Never Say You're a Consultant

Most people don't care what your employment status is. As long as you're doing your work and helping others do theirs, they don't care if your an old-timer, new employee, consultant, or intern. So unless asked, don't make your status known. Instead, behave like an employee and you're more likely to be treated like one.

During one contract at a bank, I did such a good job of behaving like an employee that I was nominated for an award. Of course, I wasn't eligible for the award since I was a consultant. However, because the process was initiated, my manager learned of the nomination which, in my mind, is as good an outcome as I could've hoped for. It's always good to have your manager know that the people you're working with are happy with your work. Especially when it comes time to renew a contract or negotiate a rate increase.

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1 Comment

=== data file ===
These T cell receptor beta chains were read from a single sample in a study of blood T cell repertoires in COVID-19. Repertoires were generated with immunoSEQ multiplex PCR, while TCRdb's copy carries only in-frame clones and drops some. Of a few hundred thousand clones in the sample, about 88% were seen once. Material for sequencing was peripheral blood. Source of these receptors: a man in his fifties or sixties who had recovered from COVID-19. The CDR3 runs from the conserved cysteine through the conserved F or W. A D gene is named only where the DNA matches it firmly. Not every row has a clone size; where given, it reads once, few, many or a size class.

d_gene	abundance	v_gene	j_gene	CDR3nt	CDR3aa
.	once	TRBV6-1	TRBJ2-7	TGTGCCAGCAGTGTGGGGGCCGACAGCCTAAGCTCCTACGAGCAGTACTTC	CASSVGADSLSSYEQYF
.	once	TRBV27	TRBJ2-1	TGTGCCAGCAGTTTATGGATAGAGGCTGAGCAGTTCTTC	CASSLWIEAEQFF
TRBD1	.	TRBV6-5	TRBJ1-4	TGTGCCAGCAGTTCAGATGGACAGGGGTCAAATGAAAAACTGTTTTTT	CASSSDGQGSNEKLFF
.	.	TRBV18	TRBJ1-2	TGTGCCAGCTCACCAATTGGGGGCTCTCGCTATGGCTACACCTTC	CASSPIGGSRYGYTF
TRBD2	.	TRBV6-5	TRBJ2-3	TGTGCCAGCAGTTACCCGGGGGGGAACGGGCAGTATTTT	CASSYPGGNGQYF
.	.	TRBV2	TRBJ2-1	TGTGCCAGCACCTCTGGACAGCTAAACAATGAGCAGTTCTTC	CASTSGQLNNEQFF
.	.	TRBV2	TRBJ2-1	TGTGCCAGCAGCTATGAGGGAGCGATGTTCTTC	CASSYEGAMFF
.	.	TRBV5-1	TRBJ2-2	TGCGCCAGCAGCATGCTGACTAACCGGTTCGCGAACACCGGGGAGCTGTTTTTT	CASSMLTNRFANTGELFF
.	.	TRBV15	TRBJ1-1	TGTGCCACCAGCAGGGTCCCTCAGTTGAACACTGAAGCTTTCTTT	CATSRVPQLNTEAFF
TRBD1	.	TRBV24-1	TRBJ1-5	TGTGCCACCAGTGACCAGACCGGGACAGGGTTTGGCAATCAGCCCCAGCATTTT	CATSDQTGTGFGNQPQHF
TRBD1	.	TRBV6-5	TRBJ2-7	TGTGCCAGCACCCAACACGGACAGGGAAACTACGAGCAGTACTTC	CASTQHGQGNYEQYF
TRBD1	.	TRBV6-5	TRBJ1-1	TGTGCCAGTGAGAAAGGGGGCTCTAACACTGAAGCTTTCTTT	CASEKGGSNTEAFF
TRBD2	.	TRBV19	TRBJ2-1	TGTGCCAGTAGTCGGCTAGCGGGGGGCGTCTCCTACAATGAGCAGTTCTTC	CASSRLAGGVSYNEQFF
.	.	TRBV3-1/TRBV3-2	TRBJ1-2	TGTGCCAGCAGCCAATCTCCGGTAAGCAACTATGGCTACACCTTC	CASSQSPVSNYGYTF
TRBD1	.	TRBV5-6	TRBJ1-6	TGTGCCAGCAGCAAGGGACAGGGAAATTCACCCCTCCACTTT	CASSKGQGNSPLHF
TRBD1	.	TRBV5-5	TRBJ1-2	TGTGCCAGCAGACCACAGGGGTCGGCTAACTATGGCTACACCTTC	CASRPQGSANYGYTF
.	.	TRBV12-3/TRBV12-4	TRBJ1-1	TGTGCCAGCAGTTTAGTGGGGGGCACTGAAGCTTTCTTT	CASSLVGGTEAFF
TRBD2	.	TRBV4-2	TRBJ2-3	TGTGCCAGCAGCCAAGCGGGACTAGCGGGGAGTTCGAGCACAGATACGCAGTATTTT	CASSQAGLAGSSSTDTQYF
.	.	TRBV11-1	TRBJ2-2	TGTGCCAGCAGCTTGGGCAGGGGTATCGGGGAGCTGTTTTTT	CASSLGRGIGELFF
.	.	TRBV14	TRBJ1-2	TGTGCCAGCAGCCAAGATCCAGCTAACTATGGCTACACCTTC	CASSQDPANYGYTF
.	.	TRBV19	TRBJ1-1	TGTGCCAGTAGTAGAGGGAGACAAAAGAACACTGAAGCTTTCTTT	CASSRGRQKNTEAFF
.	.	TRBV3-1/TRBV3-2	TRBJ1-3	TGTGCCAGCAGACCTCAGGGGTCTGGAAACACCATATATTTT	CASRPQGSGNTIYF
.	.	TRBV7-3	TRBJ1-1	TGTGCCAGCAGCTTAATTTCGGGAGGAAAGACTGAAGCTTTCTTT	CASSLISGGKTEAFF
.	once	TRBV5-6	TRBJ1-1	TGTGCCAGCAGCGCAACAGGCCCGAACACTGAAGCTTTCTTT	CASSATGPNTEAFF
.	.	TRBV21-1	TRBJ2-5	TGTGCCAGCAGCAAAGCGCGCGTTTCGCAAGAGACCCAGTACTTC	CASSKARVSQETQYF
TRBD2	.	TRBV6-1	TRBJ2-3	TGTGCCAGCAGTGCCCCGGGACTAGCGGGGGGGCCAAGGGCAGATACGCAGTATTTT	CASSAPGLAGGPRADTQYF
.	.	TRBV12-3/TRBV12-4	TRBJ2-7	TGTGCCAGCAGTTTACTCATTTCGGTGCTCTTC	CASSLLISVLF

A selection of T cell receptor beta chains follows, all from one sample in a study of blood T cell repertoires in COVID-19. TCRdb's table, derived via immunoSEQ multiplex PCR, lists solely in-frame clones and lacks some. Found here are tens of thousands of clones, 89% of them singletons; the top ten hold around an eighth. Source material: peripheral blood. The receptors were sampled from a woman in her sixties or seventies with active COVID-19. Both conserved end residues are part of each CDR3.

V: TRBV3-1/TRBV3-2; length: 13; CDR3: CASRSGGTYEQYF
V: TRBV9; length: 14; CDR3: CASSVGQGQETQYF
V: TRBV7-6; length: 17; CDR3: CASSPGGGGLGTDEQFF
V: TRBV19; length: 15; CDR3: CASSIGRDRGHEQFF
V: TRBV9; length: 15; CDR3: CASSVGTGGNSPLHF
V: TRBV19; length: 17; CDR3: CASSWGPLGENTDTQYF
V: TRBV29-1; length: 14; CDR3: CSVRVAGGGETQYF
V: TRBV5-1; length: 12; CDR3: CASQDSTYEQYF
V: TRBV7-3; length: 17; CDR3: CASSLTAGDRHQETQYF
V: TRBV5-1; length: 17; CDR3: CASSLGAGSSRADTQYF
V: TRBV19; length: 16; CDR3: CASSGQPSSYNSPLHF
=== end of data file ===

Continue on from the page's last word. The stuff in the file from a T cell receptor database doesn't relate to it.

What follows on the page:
1. I believe in "blending in" with the client's culture, however I believe it should be balanced with the fact that you are an outsider. In addition to not sharing the company perks, such as the award, a consultant should never get too comfortable. Being critical of company policies or employees is unprofessional as an employee, but even worse when a consultant is overheard by client employees - no matter how much they may agree. Also, while employees may be allowed to do personal tasks at work such as paying their bills or going on the internet for personal reasons, consultants should work on only client related tasks while on the client site.

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